03 Aug Field Service Expert Interview: Brett Woods
As part of ourField Service Expert Series, we ask industry experts for their views on the market and what the future of field service holds. We recently talked to Brett Woods, chief technology officer at CSA, one of Australia’s leading ICT service providers. Brett has led to the transformation of CSA in response to industry demand for agile technology service partners that can run technology for business and innovate business with technology. Brett has spent many years working internationally with high-profile, global organizations across all major regions. He has achieved the highest high level of industry certification including fellowship, and has also completed programs with the London Business School and the University of Oxford, where he was the highest-ranking student.
How are field service organizations using technologies to create a competitive advantage?
A key strategic objective for most field services teams is to use technology that can optimize the allocation of people and assets such that overall efficiency is increased. To drive a competitive cost advantage, you must optimize this allocation of people and assets better than your competitors. To do this, contextual awareness is vital. For example, to gain near real-time insight into where appropriated skilled field techs, spare parts and supported sites/assets are, you need to provide the data and framework for fault remediation and scheduled maintenance. To achieve this, you need your field techs using mobile technologies and an online asset and knowledge database that also controls the processes through an asset lifecycle. Once you have this framework in place you need to overlay effective processes and algorithms to ensure that when a fault occurs, the nearest suitably skilled tech(s) and spare part(s) are routed to the correct site with accurate estimated arrival times.
What are the future opportunities for growth in field service management?
More and more devices and sensors are deployed every day to support IoT initiatives. For example, telco providers want to use “things” (i.e., devices and machines) to increase connectivity speeds, coverage and to offer higher-value services up the stack. This directly equates to an increased volume of assets and sites to be managed by field services teams. This sheer volume of assets is going to drive growth in field services. Historically, there has also been a focus on maintaining high-cost critical assets to maintain the availability of a service (e.g., data in telecommunications, gas pipelines, oil rigs, etc.). Over time, these assets and use cases have remained critical; however, there are also a number of business applications that are using higher volume, less critical, lower cost assets (e.g., parking sensors). The average cost of these devices being managed by field techs is typically falling, and this is often reflected in the expected lifetime of such devices; it’s now often cheaper to replace than repair. Field service teams need to be well positioned to respond quickly and achieve first-time resolution.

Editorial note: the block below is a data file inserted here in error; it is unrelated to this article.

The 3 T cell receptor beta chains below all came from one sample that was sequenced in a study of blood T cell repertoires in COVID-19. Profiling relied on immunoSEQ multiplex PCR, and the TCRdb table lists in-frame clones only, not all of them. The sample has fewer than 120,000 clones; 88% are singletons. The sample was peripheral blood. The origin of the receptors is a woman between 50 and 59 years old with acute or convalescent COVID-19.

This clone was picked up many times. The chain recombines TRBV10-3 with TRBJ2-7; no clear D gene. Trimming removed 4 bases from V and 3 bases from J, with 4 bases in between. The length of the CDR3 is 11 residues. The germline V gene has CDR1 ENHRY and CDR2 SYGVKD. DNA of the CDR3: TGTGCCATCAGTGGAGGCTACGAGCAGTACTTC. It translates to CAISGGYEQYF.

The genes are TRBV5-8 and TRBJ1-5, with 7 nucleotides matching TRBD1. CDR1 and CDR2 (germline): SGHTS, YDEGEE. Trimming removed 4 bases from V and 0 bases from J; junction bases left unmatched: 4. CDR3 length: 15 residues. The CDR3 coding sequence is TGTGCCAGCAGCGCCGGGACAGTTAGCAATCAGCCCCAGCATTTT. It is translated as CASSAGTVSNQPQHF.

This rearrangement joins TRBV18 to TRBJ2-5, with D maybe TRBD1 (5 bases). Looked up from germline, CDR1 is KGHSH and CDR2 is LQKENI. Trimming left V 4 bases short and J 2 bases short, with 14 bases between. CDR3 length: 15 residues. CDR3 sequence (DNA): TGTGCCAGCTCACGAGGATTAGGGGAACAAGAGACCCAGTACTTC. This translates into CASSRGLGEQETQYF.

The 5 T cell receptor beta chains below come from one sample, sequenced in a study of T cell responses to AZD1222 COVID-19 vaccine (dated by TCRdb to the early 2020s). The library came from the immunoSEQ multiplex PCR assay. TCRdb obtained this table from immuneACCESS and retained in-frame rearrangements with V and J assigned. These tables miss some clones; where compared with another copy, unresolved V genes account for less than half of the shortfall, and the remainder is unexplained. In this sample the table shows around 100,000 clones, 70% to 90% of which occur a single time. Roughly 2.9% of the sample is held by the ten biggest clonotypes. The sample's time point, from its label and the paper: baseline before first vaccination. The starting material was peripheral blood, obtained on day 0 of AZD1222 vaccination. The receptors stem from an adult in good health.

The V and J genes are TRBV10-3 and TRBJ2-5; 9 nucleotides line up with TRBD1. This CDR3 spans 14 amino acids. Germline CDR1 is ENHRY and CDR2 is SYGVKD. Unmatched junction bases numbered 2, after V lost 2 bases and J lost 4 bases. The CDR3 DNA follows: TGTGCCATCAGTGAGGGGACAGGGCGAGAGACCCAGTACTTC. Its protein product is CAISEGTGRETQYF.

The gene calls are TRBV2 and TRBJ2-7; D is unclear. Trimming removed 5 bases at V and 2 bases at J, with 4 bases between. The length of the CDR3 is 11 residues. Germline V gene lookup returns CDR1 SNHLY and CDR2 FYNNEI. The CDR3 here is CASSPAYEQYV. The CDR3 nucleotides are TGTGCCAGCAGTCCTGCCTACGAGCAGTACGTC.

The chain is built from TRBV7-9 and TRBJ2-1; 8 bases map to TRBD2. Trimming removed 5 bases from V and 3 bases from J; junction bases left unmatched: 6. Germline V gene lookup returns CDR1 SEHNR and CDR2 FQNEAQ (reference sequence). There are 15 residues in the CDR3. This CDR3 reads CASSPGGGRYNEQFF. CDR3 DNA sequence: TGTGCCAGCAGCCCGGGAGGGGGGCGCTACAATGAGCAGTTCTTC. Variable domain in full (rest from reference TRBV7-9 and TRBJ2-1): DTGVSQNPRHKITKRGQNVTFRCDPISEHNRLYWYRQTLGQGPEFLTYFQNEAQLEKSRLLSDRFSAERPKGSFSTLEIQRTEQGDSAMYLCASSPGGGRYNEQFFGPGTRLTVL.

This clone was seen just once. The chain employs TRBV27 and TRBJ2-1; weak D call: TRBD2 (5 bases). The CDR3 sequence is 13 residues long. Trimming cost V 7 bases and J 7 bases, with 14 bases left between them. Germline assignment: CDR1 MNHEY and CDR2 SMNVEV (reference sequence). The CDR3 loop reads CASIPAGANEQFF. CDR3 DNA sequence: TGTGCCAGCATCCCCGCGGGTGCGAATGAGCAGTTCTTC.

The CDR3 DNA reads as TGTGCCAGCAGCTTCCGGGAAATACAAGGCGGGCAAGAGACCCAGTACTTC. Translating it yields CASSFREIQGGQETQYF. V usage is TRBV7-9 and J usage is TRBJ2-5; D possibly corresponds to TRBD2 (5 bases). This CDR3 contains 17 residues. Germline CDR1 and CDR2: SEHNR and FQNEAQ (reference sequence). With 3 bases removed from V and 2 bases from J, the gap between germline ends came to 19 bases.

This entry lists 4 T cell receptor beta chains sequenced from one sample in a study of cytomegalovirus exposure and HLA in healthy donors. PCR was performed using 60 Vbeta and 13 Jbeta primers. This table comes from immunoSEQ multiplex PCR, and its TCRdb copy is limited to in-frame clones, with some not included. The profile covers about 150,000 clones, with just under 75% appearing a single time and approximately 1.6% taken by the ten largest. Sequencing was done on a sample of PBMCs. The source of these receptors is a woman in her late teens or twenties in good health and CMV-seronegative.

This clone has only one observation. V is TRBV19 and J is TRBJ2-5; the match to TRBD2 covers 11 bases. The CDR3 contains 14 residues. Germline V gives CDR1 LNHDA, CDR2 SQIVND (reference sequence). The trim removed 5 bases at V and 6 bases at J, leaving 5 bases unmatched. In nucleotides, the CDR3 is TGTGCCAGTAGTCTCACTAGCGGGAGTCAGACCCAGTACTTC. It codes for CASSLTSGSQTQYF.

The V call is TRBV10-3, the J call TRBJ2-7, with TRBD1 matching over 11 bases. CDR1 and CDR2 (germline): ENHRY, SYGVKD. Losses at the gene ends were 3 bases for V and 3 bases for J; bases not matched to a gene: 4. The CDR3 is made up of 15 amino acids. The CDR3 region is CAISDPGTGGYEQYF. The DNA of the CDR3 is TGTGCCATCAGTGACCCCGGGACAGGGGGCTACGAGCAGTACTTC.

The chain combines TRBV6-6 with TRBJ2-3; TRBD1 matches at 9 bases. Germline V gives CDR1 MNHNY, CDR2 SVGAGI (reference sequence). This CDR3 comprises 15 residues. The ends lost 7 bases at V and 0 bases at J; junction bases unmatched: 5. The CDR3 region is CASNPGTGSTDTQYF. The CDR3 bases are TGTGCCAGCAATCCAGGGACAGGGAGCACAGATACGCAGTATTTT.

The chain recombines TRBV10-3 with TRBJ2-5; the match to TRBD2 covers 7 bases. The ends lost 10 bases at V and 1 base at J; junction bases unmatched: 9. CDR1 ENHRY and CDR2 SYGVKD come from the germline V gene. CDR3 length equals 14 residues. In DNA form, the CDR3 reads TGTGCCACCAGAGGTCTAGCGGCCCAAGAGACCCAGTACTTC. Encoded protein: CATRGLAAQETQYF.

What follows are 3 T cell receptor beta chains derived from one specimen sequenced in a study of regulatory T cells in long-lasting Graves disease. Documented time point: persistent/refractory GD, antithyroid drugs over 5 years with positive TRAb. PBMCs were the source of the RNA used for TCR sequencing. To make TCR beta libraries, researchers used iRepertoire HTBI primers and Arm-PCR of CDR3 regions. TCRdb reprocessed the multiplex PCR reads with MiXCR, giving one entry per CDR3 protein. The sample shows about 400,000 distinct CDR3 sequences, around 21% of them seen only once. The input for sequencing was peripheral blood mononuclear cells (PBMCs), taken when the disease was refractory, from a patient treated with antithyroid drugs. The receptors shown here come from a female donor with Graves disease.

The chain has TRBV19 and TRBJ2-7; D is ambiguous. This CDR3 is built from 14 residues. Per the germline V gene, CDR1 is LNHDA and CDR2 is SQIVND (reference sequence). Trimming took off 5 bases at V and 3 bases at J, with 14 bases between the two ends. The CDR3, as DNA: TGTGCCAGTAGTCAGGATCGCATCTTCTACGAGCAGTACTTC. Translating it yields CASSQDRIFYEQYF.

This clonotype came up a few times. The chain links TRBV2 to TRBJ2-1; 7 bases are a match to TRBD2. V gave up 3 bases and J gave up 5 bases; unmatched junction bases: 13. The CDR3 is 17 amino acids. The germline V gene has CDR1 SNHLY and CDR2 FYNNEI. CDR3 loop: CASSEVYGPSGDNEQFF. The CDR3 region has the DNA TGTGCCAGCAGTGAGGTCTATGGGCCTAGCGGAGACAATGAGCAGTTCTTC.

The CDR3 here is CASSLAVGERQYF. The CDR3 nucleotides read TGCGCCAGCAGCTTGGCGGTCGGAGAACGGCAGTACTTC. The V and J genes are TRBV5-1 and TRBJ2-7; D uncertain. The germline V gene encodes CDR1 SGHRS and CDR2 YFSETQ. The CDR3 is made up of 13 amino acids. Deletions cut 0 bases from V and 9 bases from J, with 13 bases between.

Why are metrics becoming more strategic for field service organizations?
Measurement is fundamental to driving higher levels of service and efficiency across field service teams. Having an effective measurement framework is essential. This framework must support continual service improvement initiatives and should also provide insights that can be folded back into a more dynamic pricing model used by the sales organization. Having centralized process platforms and distributed field techs with mobile technologies allows real-time data to be fed from the field techs into these centralized process platforms. The centralization and availability of data, which was previously buried in paper or distributed spreadsheets, has made analytics far more strategic for FSOs. Emerging technologies such as machine learning and artificial intelligence will play a big future role in this space.
What advice do you have for companies trying to determine how to use all the data they’re gathering from and providing to the field?
A key objective would be to develop a data-driven decision-making framework. Every piece of data presented should align to a pre-defined set of key performance indicators that can enable agile decisions about how best to improve service delivery in terms of customer satisfaction, profitability, etc. So the first point of advice would be to look at only the critical data points that need to be assessed to make decisions about service improvement. Trying to look at all data will distract; instead, focus on the key levers that can have the biggest impact. Some organizations may also split the operational and executive lenses. From an operational perspective, having an effective in-platform reporting engine can be tremendously powerful when looking to drill down into the datasets that underpin a particular KPI – trends, breaches, etc. From an executive standpoint, they’ll be interested in how they can tie this to company financials and strategic objectives. Shifting field data from operational tools into an enterprise-wide data platform can help aggregate this information to establish cause and effect relationships. An example would be tying together the number of faults resolved operationally by a particular contractor versus the invoicing and timesheets that the contractor supplies to your finance team. Connecting data that has been traditionally isolated offers new insights, and such intelligence is vital in a world where higher expectations must be met at lower costs.